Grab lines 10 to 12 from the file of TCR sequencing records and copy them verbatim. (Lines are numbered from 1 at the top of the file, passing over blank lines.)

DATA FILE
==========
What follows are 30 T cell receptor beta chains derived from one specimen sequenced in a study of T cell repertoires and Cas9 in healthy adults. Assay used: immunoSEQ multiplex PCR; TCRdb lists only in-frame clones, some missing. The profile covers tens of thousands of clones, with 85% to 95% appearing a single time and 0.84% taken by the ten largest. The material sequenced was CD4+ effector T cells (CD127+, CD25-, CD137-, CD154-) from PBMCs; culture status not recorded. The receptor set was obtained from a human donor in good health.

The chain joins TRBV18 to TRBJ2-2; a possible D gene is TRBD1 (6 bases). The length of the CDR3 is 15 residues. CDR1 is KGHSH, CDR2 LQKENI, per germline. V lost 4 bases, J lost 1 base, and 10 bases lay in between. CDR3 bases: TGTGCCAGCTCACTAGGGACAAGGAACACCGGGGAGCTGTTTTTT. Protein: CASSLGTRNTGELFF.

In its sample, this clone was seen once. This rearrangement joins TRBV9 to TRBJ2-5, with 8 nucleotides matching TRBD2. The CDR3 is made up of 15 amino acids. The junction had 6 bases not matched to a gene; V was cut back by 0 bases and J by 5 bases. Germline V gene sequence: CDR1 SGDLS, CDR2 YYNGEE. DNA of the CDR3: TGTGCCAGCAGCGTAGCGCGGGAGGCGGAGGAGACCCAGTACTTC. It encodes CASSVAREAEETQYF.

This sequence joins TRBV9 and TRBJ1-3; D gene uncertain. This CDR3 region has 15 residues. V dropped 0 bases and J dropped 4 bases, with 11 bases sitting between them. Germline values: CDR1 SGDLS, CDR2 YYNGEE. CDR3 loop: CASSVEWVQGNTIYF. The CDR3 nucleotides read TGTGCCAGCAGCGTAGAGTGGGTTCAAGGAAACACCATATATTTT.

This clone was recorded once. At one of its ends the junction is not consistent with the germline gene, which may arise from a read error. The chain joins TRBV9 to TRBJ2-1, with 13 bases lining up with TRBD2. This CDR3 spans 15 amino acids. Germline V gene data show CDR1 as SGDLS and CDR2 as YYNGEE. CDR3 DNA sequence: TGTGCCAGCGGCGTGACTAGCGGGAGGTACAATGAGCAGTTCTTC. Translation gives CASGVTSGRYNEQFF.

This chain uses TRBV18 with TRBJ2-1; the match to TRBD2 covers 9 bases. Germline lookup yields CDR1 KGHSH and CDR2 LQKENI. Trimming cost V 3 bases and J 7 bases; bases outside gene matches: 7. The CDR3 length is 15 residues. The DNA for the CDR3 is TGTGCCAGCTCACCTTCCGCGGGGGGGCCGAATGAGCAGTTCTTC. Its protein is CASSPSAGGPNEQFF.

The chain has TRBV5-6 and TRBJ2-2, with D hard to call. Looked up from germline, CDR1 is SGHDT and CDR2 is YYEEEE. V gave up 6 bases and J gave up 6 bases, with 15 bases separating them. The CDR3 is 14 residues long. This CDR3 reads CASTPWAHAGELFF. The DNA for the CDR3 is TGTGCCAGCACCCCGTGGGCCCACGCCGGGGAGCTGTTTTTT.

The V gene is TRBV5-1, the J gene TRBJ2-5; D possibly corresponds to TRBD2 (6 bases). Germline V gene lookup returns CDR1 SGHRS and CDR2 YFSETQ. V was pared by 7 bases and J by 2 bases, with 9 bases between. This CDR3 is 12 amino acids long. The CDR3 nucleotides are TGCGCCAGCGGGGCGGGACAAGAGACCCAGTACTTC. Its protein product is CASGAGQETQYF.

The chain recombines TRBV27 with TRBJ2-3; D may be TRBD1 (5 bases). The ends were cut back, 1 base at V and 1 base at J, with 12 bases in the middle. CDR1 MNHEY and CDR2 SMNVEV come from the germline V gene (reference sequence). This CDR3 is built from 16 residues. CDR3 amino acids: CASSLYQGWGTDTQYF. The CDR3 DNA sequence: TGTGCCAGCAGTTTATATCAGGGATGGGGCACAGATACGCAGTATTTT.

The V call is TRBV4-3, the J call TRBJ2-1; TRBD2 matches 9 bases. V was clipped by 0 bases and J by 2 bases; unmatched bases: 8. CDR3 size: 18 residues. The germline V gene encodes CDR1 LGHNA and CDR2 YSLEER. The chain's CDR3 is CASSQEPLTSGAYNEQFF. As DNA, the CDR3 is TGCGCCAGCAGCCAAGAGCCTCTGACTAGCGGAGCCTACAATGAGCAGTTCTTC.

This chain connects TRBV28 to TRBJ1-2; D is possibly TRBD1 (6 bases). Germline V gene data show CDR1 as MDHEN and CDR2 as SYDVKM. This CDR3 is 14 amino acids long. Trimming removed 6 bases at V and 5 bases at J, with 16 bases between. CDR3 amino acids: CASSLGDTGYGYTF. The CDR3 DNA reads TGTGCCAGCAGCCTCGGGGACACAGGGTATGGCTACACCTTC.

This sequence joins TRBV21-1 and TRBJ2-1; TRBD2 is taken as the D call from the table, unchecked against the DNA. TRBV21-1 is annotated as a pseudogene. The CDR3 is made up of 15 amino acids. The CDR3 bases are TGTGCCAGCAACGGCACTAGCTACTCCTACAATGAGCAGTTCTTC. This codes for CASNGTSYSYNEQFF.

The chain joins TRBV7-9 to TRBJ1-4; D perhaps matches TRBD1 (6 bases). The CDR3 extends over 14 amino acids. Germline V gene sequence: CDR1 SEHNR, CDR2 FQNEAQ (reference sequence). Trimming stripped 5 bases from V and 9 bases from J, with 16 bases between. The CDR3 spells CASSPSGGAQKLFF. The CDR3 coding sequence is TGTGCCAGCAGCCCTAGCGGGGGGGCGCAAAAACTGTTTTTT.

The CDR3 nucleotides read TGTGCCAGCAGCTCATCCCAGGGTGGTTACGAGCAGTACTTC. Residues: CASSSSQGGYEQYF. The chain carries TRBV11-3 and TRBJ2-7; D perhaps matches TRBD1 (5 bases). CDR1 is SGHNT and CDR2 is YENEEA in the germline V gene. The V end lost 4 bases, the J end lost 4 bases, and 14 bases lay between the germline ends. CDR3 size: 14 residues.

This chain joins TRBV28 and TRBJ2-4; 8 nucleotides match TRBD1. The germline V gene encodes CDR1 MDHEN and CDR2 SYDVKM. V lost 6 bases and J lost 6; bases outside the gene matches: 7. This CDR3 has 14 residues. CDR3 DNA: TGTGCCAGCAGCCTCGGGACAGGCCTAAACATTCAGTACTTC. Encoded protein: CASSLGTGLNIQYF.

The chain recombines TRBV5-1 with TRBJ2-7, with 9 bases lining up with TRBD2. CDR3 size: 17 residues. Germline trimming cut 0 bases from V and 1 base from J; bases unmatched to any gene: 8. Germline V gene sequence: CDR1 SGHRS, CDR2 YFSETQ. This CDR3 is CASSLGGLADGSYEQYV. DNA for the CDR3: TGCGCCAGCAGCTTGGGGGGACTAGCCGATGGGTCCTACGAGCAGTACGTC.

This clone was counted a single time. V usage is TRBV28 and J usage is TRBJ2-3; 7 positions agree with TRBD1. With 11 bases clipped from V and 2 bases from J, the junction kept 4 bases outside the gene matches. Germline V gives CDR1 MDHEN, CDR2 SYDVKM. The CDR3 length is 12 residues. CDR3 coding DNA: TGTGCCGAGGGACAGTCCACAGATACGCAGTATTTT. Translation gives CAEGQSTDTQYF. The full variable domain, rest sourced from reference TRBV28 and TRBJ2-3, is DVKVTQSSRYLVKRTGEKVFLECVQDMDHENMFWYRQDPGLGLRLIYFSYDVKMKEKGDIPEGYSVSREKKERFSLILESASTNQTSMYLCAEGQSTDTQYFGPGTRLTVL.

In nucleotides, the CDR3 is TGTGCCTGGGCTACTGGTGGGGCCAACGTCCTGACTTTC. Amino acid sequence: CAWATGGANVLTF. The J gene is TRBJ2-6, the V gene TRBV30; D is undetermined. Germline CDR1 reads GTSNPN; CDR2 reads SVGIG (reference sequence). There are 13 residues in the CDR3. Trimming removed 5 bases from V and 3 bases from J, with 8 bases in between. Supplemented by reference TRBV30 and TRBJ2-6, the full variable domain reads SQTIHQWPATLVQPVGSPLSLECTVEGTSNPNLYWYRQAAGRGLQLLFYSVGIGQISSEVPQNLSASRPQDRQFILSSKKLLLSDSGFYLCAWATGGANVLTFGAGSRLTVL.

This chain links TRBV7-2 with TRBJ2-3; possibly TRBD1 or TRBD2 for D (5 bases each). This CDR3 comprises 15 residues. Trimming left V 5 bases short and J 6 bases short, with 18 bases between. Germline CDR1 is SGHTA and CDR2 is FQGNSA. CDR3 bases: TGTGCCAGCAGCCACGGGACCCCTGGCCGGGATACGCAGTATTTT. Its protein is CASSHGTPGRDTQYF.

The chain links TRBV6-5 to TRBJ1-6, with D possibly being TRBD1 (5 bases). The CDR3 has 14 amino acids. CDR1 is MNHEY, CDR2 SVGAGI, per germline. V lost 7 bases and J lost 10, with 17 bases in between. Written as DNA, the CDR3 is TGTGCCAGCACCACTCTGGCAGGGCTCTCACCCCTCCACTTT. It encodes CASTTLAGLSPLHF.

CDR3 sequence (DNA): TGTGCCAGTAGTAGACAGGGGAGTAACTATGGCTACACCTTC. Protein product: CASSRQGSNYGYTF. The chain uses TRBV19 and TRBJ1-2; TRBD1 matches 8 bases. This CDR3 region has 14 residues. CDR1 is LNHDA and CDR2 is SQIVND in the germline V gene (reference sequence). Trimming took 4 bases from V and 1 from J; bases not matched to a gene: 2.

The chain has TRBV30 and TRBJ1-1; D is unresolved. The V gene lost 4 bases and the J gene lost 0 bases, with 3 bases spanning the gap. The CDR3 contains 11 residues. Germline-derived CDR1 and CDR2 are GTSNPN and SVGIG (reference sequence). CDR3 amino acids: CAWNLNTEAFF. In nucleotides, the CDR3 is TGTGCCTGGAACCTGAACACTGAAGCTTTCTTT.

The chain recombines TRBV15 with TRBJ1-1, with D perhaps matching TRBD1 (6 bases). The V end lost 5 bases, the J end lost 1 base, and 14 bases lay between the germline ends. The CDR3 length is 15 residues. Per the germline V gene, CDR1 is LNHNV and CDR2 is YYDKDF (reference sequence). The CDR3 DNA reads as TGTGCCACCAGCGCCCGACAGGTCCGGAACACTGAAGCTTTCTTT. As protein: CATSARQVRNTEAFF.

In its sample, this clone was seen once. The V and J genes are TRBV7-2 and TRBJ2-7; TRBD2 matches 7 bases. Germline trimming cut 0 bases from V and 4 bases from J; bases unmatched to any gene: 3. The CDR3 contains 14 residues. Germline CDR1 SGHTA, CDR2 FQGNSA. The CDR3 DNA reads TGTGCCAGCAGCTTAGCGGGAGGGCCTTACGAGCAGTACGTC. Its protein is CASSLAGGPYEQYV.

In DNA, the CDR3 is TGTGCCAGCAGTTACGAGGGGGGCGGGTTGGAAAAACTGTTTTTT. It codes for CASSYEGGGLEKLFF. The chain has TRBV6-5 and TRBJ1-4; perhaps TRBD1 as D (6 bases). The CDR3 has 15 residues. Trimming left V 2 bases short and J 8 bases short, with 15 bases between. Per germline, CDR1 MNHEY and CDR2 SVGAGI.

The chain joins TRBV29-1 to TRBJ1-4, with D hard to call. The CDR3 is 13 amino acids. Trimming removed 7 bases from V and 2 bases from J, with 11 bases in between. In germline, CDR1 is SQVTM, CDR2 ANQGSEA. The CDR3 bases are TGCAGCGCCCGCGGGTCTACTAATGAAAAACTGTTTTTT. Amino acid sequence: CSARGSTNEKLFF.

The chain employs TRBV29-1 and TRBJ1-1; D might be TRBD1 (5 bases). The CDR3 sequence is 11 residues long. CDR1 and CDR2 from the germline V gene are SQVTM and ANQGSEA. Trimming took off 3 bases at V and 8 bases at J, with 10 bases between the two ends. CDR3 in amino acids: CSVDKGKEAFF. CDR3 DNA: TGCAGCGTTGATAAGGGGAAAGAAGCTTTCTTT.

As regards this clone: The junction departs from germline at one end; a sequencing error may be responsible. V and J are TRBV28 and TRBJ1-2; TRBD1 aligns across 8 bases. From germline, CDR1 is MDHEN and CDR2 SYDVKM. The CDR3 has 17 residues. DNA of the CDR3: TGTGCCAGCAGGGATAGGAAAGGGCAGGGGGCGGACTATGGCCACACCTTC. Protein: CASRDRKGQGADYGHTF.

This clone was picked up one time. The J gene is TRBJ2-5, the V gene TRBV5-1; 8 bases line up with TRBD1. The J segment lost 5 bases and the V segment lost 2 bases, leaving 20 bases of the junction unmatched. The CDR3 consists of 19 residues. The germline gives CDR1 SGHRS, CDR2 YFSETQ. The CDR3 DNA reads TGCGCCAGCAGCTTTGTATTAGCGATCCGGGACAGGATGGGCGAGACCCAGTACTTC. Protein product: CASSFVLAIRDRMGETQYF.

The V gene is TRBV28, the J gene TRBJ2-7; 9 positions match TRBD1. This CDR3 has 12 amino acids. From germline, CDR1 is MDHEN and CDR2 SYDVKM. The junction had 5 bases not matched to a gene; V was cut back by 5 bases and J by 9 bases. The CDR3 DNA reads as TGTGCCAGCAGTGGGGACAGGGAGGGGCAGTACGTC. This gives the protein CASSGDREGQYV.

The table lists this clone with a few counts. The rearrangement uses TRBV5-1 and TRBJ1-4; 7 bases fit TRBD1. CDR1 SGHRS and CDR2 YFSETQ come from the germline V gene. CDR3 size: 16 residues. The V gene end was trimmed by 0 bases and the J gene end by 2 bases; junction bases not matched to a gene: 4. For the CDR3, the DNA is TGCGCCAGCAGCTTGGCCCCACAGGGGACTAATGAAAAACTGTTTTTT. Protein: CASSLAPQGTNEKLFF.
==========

The V call is TRBV4-3, the J call TRBJ2-1; TRBD2 matches 9 bases. V was clipped by 0 bases and J by 2 bases; unmatched bases: 8. CDR3 size: 18 residues. The germline V gene encodes CDR1 LGHNA and CDR2 YSLEER. The chain's CDR3 is CASSQEPLTSGAYNEQFF. As DNA, the CDR3 is TGCGCCAGCAGCCAAGAGCCTCTGACTAGCGGAGCCTACAATGAGCAGTTCTTC.

This chain connects TRBV28 to TRBJ1-2; D is possibly TRBD1 (6 bases). Germline V gene data show CDR1 as MDHEN and CDR2 as SYDVKM. This CDR3 is 14 amino acids long. Trimming removed 6 bases at V and 5 bases at J, with 16 bases between. CDR3 amino acids: CASSLGDTGYGYTF. The CDR3 DNA reads TGTGCCAGCAGCCTCGGGGACACAGGGTATGGCTACACCTTC.

This sequence joins TRBV21-1 and TRBJ2-1; TRBD2 is taken as the D call from the table, unchecked against the DNA. TRBV21-1 is annotated as a pseudogene. The CDR3 is made up of 15 amino acids. The CDR3 bases are TGTGCCAGCAACGGCACTAGCTACTCCTACAATGAGCAGTTCTTC. This codes for CASNGTSYSYNEQFF.